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Parallelised Uncertainty Quantification using Differential Geometric Population MCMC

Uncertainty quantification is vital in many scientific areas. In particular, the Bayesian approach provides a consistent inductive logic for reasoning about systems where measurements and models contain often high degrees of uncertainty. A number of competing hypotheses regarding the underlying structure of a system of interest can be encoded as mathematical models, and we may use this Bayesian statistical framework to decide systematically which model is best supported by the observed data and may therefore be best employed for predictive purposes.

This project will develop an efficient C implementation of a parallel Differential Geometric Markov Chain Monte Carlo (MCMC) sampler within a general population MCMC framework using MPI. This state of the art statistical methodology will allow key Bayesian quantities to be accurately estimated by drawing samples from a sequence of tempered probability distributions bridging from the prior to the posterior. The posterior probability distribution gives estimates of unknown parameter values in the statistical model given the available data, and samples from the additional tempered distributions may be used to estimate the marginal likelihood for comparing models.

The original Differential Geometric MCMC code ran on a cluster using the MATLAB parallel toolbox to execute loops over different compute nodes. To achieve a scalable implementation, the original MATLAB code will be extended iteratively by replacing parts with equivalent C code using MATLAB's MEX interface, until there is a fully functional framework written entirely in C. This will involve:

  • Developing a unit test suite in MATLAB with high performance MCMC update functions written in C.
  • Implementing a fully parallel MCMC framework.

On completion of this project the main achievements may be summarised as follows:

  • A parallel differential geometric population MCMC framework has been implemented by using C with OpenMP and MPI.
  • The code was benchmarked on the Statistical Science Computer Cluster at UCL, which consists of 52 nodes, each with 2 quad-core 2.7GHz Opteron AMD processors with 8GB of memory.
  • Performance of the C only implementations of the MCMC update functions was compared against the corresponding update functions in Matlab for each benchmark model using 1000 datapoints. These models included a 10 Parameter Ion Channel, a 5 Parameter (Fitzhugh Nagumo) ODE and a 28 Parameter (Circadian) ODE. For each model respectively, the observed speed ups were 68 times, 33 times and 6 times.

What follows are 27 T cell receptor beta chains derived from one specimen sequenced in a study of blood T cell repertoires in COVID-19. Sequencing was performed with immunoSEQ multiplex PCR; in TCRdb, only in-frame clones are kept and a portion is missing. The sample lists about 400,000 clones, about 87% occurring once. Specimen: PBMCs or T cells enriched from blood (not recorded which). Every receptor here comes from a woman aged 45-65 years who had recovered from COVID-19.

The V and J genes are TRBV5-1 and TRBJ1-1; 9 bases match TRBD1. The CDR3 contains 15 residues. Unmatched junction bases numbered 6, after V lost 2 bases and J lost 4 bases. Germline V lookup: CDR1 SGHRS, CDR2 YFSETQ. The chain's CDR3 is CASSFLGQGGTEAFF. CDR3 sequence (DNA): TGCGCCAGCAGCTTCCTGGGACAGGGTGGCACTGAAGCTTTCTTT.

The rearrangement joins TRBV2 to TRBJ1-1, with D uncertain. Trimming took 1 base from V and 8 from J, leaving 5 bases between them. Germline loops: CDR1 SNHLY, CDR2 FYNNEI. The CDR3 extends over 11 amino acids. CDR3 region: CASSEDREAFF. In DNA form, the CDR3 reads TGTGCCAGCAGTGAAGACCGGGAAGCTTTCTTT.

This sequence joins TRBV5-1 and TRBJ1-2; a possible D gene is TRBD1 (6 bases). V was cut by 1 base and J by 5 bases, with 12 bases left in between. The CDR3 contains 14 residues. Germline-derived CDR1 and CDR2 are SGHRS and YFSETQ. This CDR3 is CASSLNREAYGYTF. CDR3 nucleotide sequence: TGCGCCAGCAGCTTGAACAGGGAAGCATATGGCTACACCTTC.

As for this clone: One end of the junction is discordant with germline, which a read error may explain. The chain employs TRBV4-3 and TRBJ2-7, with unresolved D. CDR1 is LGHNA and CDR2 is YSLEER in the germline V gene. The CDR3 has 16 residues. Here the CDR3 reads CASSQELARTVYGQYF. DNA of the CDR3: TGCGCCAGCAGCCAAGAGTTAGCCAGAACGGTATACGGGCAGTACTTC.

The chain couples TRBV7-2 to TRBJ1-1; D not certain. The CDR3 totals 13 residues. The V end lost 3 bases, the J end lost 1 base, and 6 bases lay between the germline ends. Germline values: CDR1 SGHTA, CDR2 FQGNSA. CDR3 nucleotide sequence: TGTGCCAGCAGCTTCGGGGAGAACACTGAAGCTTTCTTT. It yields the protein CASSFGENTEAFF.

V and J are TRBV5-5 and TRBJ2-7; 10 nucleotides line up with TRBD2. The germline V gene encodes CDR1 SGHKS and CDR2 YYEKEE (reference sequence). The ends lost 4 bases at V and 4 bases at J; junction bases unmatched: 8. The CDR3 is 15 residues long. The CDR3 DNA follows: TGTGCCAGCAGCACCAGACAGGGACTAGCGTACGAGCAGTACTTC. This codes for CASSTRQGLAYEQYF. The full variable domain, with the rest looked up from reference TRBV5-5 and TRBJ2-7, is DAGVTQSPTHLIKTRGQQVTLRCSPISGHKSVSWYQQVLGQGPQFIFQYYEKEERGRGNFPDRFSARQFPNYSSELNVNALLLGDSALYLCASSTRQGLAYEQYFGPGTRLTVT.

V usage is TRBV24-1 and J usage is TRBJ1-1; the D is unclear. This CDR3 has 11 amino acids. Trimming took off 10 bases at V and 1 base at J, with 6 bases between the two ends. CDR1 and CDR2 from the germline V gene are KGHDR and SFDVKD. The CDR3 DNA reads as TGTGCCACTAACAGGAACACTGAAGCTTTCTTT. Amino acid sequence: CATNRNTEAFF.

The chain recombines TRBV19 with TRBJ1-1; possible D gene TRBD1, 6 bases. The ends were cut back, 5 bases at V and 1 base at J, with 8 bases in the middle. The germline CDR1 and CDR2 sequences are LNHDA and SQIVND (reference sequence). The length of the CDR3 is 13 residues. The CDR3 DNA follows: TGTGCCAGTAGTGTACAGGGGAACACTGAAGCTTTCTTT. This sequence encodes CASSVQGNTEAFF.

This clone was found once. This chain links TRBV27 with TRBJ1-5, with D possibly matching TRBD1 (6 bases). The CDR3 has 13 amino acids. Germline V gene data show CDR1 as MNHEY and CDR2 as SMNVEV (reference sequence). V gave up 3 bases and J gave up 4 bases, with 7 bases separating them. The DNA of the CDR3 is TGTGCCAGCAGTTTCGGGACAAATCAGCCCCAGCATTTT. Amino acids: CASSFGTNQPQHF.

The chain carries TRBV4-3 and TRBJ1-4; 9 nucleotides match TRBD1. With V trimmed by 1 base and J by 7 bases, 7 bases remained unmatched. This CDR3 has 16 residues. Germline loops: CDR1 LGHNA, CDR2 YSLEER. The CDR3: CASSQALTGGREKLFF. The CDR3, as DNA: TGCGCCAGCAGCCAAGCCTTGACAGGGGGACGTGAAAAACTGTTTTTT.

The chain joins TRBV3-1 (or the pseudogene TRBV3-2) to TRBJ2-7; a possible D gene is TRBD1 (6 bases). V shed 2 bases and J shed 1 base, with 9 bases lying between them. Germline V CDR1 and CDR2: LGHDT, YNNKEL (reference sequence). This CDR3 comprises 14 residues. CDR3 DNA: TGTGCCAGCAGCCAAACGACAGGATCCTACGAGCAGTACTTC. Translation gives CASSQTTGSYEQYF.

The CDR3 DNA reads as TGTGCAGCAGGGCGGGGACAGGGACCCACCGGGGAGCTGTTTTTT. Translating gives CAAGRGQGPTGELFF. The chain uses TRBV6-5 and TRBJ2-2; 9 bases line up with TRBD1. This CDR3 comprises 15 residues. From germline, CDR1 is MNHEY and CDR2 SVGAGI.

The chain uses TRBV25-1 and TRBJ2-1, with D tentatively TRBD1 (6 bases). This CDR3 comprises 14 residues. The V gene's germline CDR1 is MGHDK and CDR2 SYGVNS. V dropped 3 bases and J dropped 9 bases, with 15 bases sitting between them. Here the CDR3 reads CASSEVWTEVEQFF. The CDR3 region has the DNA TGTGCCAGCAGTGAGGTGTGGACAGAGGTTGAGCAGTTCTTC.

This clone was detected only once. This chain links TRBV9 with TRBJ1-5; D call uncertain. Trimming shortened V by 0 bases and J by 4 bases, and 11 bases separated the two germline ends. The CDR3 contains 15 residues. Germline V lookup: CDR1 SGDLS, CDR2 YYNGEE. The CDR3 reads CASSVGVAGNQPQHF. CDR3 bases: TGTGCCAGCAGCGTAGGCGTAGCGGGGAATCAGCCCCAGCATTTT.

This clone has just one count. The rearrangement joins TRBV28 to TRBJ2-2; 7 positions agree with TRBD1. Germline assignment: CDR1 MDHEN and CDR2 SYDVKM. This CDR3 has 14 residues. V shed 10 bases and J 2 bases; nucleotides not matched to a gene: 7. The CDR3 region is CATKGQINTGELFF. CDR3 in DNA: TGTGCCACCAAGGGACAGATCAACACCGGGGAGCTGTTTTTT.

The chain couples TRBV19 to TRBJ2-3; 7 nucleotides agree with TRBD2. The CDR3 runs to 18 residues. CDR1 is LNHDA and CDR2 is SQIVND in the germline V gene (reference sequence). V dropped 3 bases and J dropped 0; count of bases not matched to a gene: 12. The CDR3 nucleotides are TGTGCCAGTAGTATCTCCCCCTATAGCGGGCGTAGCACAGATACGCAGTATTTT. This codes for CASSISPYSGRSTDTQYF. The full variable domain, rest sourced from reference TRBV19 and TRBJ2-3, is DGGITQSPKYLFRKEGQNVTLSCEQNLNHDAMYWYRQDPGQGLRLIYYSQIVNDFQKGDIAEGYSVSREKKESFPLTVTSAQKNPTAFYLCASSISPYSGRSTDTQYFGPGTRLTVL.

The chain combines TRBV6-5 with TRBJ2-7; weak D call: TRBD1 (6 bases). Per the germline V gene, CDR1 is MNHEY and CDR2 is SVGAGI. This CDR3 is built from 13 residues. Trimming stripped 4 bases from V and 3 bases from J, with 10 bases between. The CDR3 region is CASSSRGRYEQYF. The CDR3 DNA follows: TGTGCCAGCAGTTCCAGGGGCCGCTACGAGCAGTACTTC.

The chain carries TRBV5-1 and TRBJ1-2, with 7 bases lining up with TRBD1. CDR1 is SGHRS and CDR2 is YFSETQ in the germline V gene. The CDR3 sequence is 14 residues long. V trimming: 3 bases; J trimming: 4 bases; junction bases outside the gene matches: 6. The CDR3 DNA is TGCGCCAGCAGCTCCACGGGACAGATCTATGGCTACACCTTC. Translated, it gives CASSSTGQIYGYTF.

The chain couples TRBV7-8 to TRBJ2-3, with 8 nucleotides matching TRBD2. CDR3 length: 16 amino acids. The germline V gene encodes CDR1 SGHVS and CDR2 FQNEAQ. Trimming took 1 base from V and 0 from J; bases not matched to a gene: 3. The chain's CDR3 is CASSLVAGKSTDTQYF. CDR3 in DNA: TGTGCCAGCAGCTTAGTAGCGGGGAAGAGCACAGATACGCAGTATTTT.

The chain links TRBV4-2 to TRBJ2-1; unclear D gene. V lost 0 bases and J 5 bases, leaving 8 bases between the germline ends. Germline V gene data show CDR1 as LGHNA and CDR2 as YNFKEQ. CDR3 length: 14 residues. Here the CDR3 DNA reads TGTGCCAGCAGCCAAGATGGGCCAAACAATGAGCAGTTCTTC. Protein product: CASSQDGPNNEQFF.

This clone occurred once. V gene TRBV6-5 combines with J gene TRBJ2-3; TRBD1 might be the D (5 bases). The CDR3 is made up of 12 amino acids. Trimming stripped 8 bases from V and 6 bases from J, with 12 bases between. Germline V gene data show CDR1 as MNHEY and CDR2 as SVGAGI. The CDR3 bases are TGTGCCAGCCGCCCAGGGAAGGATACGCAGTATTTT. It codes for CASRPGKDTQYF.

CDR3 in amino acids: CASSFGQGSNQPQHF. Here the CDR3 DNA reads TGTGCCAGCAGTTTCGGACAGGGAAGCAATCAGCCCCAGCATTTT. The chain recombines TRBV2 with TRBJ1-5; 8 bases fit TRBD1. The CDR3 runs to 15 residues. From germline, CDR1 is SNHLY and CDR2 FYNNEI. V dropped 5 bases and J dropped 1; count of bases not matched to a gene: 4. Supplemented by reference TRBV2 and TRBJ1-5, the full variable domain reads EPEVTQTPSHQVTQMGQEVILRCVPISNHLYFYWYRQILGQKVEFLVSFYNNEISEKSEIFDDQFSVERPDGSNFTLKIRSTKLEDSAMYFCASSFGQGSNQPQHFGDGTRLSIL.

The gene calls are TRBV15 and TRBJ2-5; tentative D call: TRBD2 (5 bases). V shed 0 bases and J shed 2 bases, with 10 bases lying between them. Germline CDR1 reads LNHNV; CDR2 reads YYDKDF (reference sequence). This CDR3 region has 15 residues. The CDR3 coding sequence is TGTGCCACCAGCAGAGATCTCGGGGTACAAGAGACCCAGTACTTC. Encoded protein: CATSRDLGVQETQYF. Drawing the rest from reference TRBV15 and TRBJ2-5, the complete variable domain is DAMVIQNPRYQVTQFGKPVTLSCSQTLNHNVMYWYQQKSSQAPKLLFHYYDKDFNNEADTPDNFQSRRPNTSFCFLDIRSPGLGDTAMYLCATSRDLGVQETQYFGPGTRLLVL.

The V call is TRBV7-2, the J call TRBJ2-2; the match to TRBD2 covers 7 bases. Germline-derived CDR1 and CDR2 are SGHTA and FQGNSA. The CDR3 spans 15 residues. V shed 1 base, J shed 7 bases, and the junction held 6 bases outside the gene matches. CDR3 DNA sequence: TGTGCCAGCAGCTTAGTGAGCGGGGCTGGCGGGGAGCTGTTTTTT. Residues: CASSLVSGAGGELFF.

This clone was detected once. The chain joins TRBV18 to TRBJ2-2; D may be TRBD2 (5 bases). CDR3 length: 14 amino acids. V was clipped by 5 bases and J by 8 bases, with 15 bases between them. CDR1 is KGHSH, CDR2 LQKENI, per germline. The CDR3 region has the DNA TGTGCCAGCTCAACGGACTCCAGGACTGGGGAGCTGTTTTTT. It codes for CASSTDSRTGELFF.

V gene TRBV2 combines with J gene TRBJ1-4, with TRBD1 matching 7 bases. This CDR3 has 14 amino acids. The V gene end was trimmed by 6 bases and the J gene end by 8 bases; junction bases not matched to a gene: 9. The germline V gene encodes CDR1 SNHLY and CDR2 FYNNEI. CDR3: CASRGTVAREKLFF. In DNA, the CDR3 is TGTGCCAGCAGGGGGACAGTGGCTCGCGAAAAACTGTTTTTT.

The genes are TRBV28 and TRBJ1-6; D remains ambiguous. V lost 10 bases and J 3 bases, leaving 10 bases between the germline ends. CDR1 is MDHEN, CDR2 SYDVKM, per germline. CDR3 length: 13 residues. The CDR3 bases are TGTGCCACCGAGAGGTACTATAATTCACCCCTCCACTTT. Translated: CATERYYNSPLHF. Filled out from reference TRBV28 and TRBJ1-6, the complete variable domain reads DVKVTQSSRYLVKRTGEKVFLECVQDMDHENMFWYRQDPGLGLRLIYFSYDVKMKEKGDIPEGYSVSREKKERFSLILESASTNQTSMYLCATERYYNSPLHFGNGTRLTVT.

• Performance was demonstrated for the Ion Channel model. Firstly with OpenMP, on a single node with 8 threads, a 5.4 times speed up over the C code with a single thread was shown. Secondly, with the addition of MPI, scaling effciency was demonstrated up to 100 cores, showing that a relative speed increase of over 61 times is now possible.
  • Performance was also demonstrated for the 5 Parameter ODE. On a single node with 8 OpenMP threads, a 4.9 times speed up over the C code with a single thread was shown. With MPI, the scaling effciency for up to 100 cores, showed a relative speed increase of nearly 62 times.
  • For the 28 Parameter ODE, the scaling effciency for up to 100 cores showed a relative speed increase of nearly 63 times. These result will have a real and immediate impact on increasing the rate at which many motivating scientific questions may be answered; e.g. 100,000 samples can now be generated for the Circadian model with 100 Markov chains in around 1 hour using 100 cores, whereas the previous Matlab version would take around 2 days with 8 cores. This offers a significant advantage when there are large numbers of structural hypotheses to be tested and compared.
  • Scalable overall performance, which is up to 2 orders of magnitude faster than the original Matlab (maximum 8 core) implementation is now possible.
  • The modular design of the new code also allows it to be easily extended to enable statistical inference over additional classes of models, thus ensuring it widespread utility to practising scientists and engineers.
  • The software developed enables systematic comparison of model hypotheses for systems described using coupled systems of nonlinear differential equations, such as gene regulatory networks, and systems described using aggregated Markov processes, such as ligand-gated ion channel mechanisms in the biological sciences. This software can be deployed on any modelling problem where nonlinear differential equations or Markov processes are used and as such has the potential to have a widespread impact especially as the size and complexity of such models is growing.
  • The software is currently being used in collaboration with projects between UCL, Glasgow and Warwick universities. Plans are also in progress to make the code available on the web following further testing.

Please see PDF or HTML for a report which summarises this project.